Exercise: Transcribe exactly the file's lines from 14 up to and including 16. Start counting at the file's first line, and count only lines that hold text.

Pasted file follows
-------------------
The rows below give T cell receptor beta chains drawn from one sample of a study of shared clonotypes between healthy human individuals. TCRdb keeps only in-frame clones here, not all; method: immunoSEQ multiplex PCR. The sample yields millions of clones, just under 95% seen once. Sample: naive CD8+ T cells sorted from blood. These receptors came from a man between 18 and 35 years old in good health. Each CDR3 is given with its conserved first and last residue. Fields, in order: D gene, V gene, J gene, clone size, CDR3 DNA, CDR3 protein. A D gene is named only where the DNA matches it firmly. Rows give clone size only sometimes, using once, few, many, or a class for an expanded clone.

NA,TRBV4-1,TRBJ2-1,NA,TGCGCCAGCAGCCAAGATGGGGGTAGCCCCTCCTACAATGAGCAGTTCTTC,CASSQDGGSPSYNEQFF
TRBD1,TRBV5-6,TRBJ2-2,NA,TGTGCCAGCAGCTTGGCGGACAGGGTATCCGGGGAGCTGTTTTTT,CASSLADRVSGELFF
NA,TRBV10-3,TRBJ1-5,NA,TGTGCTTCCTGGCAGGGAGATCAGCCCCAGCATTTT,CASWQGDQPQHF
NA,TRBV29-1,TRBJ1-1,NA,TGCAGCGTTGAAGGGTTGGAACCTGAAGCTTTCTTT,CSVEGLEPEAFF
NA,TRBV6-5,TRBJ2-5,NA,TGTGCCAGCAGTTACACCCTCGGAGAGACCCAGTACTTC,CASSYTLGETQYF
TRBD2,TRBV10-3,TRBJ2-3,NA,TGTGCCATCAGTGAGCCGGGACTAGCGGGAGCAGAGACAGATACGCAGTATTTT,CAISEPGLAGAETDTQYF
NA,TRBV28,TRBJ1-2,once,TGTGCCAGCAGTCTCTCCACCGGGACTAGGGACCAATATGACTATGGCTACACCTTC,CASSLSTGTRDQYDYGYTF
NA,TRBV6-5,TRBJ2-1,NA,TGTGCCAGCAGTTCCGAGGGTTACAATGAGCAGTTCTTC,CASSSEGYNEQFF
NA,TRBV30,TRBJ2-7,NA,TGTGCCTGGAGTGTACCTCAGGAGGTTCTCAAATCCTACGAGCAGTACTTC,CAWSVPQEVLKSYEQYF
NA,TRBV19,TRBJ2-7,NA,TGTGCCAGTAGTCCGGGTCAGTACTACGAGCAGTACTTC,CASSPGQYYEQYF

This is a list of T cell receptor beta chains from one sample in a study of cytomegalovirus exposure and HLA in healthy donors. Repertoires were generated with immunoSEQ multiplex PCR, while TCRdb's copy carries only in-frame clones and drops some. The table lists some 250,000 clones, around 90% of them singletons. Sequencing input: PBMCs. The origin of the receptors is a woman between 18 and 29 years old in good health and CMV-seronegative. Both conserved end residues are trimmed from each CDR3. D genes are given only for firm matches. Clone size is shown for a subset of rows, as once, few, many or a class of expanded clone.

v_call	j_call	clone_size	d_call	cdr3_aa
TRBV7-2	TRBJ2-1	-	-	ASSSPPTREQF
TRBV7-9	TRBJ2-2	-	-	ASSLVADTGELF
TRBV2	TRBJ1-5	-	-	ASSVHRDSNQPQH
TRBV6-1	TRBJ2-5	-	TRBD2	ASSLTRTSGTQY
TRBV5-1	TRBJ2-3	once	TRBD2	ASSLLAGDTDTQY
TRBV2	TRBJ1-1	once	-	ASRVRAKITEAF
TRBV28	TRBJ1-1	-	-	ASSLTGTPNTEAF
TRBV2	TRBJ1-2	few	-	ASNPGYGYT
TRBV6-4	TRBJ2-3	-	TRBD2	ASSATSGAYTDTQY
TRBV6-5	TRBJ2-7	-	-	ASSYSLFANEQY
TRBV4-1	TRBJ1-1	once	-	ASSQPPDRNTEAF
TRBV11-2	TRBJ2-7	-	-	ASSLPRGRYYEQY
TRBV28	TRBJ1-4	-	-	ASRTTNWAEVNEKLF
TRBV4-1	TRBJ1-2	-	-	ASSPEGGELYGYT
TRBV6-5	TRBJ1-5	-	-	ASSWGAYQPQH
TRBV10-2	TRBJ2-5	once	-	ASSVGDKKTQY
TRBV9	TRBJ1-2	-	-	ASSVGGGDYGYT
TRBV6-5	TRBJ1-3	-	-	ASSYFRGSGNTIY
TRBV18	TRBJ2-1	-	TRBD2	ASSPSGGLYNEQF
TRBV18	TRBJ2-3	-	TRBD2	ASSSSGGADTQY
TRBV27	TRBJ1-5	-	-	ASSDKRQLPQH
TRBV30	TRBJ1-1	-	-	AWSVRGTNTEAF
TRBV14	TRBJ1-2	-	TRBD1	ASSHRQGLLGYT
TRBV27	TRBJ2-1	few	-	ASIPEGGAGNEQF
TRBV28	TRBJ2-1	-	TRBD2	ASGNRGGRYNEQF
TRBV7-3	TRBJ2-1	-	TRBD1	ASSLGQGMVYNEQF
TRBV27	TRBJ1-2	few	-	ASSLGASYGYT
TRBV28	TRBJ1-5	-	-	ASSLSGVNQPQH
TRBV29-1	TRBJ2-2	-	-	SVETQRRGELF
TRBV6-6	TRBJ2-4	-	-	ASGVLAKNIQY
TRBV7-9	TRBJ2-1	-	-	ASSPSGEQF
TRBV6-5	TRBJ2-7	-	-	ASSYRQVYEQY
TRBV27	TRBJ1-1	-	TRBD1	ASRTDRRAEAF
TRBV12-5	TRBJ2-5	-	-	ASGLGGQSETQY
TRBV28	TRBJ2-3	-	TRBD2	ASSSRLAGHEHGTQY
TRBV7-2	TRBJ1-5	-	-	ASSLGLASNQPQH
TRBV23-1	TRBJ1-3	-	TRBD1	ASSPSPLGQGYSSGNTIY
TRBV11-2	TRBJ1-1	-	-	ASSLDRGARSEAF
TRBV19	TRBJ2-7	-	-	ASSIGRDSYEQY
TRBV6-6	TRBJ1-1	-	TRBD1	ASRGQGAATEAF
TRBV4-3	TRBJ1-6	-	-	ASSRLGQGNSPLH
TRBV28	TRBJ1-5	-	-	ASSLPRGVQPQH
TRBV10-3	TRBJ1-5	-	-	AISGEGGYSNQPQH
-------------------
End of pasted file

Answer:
TRBV7-2	TRBJ2-1	-	-	ASSSPPTREQF
TRBV7-9	TRBJ2-2	-	-	ASSLVADTGELF
TRBV2	TRBJ1-5	-	-	ASSVHRDSNQPQH